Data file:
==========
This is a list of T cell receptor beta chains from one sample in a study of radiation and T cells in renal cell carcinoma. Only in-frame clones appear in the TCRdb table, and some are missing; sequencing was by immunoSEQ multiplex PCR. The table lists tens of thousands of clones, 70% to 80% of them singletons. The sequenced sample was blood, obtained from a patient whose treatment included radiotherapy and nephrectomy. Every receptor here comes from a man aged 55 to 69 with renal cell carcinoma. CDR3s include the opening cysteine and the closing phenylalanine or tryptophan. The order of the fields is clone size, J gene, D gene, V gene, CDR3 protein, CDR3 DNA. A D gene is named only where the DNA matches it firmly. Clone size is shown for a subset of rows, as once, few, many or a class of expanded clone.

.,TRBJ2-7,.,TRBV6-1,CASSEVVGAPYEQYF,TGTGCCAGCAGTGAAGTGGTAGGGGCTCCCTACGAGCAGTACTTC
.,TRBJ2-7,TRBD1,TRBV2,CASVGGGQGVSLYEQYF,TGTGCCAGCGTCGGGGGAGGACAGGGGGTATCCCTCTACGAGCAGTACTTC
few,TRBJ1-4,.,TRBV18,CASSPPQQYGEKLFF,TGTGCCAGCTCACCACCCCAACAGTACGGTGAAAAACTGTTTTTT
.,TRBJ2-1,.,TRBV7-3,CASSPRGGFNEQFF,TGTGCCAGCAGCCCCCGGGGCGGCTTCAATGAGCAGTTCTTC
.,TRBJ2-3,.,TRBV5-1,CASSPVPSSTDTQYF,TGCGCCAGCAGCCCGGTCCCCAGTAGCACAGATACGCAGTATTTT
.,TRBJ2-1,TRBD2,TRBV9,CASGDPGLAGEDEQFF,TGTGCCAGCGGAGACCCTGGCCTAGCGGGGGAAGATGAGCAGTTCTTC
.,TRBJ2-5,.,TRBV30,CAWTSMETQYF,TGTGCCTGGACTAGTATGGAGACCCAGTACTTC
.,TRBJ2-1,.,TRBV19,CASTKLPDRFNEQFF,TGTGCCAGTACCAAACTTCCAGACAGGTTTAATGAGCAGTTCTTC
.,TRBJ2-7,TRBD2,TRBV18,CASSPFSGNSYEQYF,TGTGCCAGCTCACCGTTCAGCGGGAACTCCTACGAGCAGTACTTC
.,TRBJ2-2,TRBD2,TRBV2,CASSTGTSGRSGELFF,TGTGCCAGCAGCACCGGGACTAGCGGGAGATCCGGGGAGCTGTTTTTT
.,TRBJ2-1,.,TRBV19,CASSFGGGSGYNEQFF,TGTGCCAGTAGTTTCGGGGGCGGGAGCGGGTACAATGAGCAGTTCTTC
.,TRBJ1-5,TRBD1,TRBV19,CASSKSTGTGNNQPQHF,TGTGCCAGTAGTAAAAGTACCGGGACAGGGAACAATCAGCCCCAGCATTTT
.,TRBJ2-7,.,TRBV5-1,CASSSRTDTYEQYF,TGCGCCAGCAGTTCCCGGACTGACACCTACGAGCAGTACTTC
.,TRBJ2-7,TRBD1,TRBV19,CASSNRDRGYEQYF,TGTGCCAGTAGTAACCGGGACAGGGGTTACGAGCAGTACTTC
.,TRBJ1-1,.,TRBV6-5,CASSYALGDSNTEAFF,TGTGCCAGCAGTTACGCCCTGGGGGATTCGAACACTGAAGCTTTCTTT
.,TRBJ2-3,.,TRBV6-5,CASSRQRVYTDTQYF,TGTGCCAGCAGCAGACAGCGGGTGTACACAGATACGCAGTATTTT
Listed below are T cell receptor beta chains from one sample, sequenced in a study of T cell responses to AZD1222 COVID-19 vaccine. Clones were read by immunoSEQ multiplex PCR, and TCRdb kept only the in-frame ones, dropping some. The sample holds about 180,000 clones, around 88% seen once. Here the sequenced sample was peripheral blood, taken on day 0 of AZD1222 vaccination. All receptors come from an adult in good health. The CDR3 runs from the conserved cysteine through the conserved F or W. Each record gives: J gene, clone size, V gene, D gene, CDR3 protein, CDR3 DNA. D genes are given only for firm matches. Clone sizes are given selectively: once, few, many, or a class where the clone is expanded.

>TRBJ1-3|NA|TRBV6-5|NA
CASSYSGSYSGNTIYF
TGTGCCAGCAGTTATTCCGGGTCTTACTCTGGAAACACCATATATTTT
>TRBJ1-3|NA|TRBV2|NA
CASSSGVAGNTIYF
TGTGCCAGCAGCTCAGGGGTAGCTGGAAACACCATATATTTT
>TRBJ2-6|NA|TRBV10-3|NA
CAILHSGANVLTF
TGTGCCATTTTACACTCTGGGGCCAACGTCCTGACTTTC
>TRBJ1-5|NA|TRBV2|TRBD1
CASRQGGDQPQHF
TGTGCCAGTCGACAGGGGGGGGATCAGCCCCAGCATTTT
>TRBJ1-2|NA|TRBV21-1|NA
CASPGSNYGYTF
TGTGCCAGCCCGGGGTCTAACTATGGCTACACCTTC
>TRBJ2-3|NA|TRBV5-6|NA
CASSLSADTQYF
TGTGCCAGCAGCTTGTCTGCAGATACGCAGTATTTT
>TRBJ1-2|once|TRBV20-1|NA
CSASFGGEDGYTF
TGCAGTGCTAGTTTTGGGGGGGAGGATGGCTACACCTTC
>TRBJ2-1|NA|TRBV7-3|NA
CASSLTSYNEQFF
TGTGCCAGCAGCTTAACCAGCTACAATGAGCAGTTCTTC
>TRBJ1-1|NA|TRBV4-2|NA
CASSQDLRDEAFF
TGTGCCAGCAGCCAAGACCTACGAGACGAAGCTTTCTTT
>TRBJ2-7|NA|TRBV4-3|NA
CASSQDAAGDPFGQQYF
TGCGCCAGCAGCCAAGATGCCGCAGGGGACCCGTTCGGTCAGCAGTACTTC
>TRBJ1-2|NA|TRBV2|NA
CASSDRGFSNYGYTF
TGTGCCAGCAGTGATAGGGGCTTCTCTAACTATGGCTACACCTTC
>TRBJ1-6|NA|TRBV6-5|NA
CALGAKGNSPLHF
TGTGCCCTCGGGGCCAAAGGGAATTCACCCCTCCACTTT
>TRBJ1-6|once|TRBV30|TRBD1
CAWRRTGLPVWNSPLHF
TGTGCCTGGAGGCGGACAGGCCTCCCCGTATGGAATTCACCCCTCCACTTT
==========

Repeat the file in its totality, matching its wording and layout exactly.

This is a list of T cell receptor beta chains from one sample in a study of radiation and T cells in renal cell carcinoma. Only in-frame clones appear in the TCRdb table, and some are missing; sequencing was by immunoSEQ multiplex PCR. The table lists tens of thousands of clones, 70% to 80% of them singletons. The sequenced sample was blood, obtained from a patient whose treatment included radiotherapy and nephrectomy. Every receptor here comes from a man aged 55 to 69 with renal cell carcinoma. CDR3s include the opening cysteine and the closing phenylalanine or tryptophan. The order of the fields is clone size, J gene, D gene, V gene, CDR3 protein, CDR3 DNA. A D gene is named only where the DNA matches it firmly. Clone size is shown for a subset of rows, as once, few, many or a class of expanded clone.

.,TRBJ2-7,.,TRBV6-1,CASSEVVGAPYEQYF,TGTGCCAGCAGTGAAGTGGTAGGGGCTCCCTACGAGCAGTACTTC
.,TRBJ2-7,TRBD1,TRBV2,CASVGGGQGVSLYEQYF,TGTGCCAGCGTCGGGGGAGGACAGGGGGTATCCCTCTACGAGCAGTACTTC
few,TRBJ1-4,.,TRBV18,CASSPPQQYGEKLFF,TGTGCCAGCTCACCACCCCAACAGTACGGTGAAAAACTGTTTTTT
.,TRBJ2-1,.,TRBV7-3,CASSPRGGFNEQFF,TGTGCCAGCAGCCCCCGGGGCGGCTTCAATGAGCAGTTCTTC
.,TRBJ2-3,.,TRBV5-1,CASSPVPSSTDTQYF,TGCGCCAGCAGCCCGGTCCCCAGTAGCACAGATACGCAGTATTTT
.,TRBJ2-1,TRBD2,TRBV9,CASGDPGLAGEDEQFF,TGTGCCAGCGGAGACCCTGGCCTAGCGGGGGAAGATGAGCAGTTCTTC
.,TRBJ2-5,.,TRBV30,CAWTSMETQYF,TGTGCCTGGACTAGTATGGAGACCCAGTACTTC
.,TRBJ2-1,.,TRBV19,CASTKLPDRFNEQFF,TGTGCCAGTACCAAACTTCCAGACAGGTTTAATGAGCAGTTCTTC
.,TRBJ2-7,TRBD2,TRBV18,CASSPFSGNSYEQYF,TGTGCCAGCTCACCGTTCAGCGGGAACTCCTACGAGCAGTACTTC
.,TRBJ2-2,TRBD2,TRBV2,CASSTGTSGRSGELFF,TGTGCCAGCAGCACCGGGACTAGCGGGAGATCCGGGGAGCTGTTTTTT
.,TRBJ2-1,.,TRBV19,CASSFGGGSGYNEQFF,TGTGCCAGTAGTTTCGGGGGCGGGAGCGGGTACAATGAGCAGTTCTTC
.,TRBJ1-5,TRBD1,TRBV19,CASSKSTGTGNNQPQHF,TGTGCCAGTAGTAAAAGTACCGGGACAGGGAACAATCAGCCCCAGCATTTT
.,TRBJ2-7,.,TRBV5-1,CASSSRTDTYEQYF,TGCGCCAGCAGTTCCCGGACTGACACCTACGAGCAGTACTTC
.,TRBJ2-7,TRBD1,TRBV19,CASSNRDRGYEQYF,TGTGCCAGTAGTAACCGGGACAGGGGTTACGAGCAGTACTTC
.,TRBJ1-1,.,TRBV6-5,CASSYALGDSNTEAFF,TGTGCCAGCAGTTACGCCCTGGGGGATTCGAACACTGAAGCTTTCTTT
.,TRBJ2-3,.,TRBV6-5,CASSRQRVYTDTQYF,TGTGCCAGCAGCAGACAGCGGGTGTACACAGATACGCAGTATTTT
Listed below are T cell receptor beta chains from one sample, sequenced in a study of T cell responses to AZD1222 COVID-19 vaccine. Clones were read by immunoSEQ multiplex PCR, and TCRdb kept only the in-frame ones, dropping some. The sample holds about 180,000 clones, around 88% seen once. Here the sequenced sample was peripheral blood, taken on day 0 of AZD1222 vaccination. All receptors come from an adult in good health. The CDR3 runs from the conserved cysteine through the conserved F or W. Each record gives: J gene, clone size, V gene, D gene, CDR3 protein, CDR3 DNA. D genes are given only for firm matches. Clone sizes are given selectively: once, few, many, or a class where the clone is expanded.

>TRBJ1-3|NA|TRBV6-5|NA
CASSYSGSYSGNTIYF
TGTGCCAGCAGTTATTCCGGGTCTTACTCTGGAAACACCATATATTTT
>TRBJ1-3|NA|TRBV2|NA
CASSSGVAGNTIYF
TGTGCCAGCAGCTCAGGGGTAGCTGGAAACACCATATATTTT
>TRBJ2-6|NA|TRBV10-3|NA
CAILHSGANVLTF
TGTGCCATTTTACACTCTGGGGCCAACGTCCTGACTTTC
>TRBJ1-5|NA|TRBV2|TRBD1
CASRQGGDQPQHF
TGTGCCAGTCGACAGGGGGGGGATCAGCCCCAGCATTTT
>TRBJ1-2|NA|TRBV21-1|NA
CASPGSNYGYTF
TGTGCCAGCCCGGGGTCTAACTATGGCTACACCTTC
>TRBJ2-3|NA|TRBV5-6|NA
CASSLSADTQYF
TGTGCCAGCAGCTTGTCTGCAGATACGCAGTATTTT
>TRBJ1-2|once|TRBV20-1|NA
CSASFGGEDGYTF
TGCAGTGCTAGTTTTGGGGGGGAGGATGGCTACACCTTC
>TRBJ2-1|NA|TRBV7-3|NA
CASSLTSYNEQFF
TGTGCCAGCAGCTTAACCAGCTACAATGAGCAGTTCTTC
>TRBJ1-1|NA|TRBV4-2|NA
CASSQDLRDEAFF
TGTGCCAGCAGCCAAGACCTACGAGACGAAGCTTTCTTT
>TRBJ2-7|NA|TRBV4-3|NA
CASSQDAAGDPFGQQYF
TGCGCCAGCAGCCAAGATGCCGCAGGGGACCCGTTCGGTCAGCAGTACTTC
>TRBJ1-2|NA|TRBV2|NA
CASSDRGFSNYGYTF
TGTGCCAGCAGTGATAGGGGCTTCTCTAACTATGGCTACACCTTC
>TRBJ1-6|NA|TRBV6-5|NA
CALGAKGNSPLHF
TGTGCCCTCGGGGCCAAAGGGAATTCACCCCTCCACTTT
>TRBJ1-6|once|TRBV30|TRBD1
CAWRRTGLPVWNSPLHF
TGTGCCTGGAGGCGGACAGGCCTCCCCGTATGGAATTCACCCCTCCACTTT